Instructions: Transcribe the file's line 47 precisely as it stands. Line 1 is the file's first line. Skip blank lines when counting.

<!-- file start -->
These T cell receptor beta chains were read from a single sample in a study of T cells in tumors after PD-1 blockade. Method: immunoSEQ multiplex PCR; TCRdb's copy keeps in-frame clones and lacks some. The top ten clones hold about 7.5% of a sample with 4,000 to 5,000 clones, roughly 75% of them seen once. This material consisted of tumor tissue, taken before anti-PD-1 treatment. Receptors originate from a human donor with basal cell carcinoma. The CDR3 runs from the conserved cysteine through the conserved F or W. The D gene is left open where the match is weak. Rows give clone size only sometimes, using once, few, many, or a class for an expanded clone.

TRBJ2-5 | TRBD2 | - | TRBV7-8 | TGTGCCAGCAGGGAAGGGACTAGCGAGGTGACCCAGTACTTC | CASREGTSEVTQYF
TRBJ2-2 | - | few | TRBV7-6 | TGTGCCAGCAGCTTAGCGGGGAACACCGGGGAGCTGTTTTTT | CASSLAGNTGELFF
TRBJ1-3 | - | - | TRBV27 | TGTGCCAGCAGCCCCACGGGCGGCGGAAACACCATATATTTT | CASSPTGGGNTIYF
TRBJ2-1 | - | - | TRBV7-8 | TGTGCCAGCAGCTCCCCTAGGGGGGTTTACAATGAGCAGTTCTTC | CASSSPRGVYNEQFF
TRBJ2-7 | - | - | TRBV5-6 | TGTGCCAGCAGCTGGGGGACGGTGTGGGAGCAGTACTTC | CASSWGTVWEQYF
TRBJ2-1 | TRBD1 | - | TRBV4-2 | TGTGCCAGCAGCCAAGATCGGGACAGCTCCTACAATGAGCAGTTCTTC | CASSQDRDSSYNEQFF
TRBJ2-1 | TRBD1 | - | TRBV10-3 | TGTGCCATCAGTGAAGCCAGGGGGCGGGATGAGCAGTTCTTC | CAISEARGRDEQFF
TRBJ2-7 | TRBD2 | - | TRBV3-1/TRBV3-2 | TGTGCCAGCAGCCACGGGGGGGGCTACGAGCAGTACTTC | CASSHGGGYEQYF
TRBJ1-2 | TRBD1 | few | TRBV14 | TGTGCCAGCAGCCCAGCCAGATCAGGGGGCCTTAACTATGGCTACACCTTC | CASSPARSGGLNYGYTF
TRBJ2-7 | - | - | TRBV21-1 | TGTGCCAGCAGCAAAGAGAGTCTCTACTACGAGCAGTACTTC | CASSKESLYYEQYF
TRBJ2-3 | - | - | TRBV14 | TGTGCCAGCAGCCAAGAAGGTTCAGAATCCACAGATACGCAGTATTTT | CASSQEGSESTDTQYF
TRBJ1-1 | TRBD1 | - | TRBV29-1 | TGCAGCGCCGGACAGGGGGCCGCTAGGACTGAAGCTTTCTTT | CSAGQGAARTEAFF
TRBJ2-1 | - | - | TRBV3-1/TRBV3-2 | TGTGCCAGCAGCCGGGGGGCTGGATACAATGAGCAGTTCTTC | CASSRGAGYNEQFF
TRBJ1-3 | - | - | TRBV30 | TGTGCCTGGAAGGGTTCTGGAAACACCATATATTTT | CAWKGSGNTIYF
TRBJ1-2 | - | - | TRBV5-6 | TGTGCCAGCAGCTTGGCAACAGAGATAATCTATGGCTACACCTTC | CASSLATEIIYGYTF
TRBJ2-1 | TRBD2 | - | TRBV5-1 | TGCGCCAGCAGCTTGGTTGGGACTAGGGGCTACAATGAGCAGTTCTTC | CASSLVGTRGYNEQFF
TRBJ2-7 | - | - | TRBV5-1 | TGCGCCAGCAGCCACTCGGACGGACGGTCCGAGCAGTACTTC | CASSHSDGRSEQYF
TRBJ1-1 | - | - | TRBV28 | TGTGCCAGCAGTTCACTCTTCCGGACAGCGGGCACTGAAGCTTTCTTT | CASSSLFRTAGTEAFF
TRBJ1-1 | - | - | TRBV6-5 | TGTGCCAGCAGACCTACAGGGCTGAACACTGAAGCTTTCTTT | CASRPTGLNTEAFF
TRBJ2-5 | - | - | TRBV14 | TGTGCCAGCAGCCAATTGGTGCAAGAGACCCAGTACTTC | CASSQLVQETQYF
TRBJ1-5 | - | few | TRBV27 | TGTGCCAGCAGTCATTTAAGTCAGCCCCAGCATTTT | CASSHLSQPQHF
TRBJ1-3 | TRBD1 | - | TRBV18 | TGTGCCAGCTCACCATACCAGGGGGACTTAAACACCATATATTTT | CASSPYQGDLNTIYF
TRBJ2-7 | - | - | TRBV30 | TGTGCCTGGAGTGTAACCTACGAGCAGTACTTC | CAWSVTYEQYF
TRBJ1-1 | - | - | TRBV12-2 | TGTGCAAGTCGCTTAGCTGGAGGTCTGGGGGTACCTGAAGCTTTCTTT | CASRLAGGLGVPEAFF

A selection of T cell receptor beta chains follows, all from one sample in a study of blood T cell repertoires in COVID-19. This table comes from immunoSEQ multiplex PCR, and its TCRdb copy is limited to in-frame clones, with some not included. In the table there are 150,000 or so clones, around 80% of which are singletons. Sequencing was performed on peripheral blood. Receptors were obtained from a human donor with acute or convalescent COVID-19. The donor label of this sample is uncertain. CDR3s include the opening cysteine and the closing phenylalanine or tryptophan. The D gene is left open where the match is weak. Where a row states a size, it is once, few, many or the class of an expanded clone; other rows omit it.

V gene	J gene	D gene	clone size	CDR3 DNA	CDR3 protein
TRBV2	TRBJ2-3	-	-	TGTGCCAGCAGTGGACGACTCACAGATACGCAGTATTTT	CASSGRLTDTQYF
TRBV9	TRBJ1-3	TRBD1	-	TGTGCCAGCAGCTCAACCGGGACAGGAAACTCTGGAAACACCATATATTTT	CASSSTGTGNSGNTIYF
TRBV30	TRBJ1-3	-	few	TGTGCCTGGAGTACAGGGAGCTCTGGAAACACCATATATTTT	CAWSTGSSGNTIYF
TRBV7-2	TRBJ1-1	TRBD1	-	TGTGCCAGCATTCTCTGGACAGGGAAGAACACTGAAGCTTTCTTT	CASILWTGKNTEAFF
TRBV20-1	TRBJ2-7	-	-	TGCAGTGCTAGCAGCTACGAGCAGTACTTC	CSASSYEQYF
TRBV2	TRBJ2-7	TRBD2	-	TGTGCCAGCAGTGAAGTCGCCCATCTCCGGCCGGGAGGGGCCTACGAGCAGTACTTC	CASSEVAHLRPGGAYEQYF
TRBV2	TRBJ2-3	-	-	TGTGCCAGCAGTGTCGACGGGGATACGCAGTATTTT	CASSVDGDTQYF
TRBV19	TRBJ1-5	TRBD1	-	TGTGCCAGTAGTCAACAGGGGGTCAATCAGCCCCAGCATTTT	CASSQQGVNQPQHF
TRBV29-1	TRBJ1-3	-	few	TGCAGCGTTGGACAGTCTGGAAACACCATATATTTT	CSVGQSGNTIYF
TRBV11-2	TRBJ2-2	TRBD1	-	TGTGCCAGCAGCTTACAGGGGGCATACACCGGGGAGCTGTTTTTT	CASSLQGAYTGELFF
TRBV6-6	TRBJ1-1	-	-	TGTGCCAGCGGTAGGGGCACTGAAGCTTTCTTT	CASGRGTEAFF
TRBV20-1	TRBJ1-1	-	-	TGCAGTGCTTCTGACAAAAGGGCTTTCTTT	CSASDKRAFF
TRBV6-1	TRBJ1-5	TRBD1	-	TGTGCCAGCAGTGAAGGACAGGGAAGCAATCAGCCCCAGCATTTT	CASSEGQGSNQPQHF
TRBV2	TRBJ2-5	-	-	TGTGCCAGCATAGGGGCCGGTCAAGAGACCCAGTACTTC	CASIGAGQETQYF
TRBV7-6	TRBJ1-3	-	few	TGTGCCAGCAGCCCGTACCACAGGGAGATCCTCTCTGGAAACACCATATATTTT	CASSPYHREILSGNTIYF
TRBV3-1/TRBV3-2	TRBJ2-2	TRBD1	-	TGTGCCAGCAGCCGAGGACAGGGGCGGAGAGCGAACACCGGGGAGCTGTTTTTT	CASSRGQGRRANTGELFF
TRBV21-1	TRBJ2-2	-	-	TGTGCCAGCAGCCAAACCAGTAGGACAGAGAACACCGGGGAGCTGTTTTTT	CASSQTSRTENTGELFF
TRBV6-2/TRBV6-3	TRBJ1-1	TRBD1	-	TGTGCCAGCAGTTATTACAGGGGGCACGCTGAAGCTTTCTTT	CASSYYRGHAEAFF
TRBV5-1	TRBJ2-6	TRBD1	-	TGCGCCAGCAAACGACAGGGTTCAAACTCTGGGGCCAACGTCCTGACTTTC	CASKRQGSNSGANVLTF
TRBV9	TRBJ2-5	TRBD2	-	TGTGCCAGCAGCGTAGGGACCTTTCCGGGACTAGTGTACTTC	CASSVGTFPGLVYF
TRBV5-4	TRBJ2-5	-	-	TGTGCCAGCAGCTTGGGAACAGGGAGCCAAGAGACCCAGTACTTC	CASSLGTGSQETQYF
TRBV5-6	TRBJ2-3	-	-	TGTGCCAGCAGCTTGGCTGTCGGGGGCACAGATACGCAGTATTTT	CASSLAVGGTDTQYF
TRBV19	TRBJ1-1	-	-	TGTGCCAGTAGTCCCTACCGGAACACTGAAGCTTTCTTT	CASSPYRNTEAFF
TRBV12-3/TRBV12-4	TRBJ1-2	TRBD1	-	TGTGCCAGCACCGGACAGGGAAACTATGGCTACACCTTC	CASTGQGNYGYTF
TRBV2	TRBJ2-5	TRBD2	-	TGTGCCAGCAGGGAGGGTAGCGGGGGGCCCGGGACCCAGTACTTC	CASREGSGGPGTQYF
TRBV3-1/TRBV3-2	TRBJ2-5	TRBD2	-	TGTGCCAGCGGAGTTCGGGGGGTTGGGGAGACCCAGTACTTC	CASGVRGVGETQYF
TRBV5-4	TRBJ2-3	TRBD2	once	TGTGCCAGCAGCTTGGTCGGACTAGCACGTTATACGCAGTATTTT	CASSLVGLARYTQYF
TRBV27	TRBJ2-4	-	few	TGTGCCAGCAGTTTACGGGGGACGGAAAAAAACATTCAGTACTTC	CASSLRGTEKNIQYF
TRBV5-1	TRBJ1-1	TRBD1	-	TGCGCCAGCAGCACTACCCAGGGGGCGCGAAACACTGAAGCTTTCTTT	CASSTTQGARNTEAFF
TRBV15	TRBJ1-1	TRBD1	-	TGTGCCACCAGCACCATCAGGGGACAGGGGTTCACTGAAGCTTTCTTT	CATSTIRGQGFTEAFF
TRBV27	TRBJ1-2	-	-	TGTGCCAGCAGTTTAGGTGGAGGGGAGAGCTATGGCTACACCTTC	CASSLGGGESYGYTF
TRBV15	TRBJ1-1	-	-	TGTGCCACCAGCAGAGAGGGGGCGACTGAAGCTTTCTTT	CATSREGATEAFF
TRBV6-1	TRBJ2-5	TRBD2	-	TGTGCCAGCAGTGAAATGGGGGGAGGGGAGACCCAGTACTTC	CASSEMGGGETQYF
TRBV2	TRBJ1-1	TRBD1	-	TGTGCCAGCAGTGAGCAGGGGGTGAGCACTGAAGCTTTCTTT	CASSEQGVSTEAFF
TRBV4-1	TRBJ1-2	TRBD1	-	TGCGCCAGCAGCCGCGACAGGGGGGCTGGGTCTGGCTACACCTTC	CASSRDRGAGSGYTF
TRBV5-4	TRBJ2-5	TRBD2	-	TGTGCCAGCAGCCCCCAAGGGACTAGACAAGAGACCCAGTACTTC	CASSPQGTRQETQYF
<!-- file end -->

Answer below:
TRBV9	TRBJ2-5	TRBD2	-	TGTGCCAGCAGCGTAGGGACCTTTCCGGGACTAGTGTACTTC	CASSVGTFPGLVYF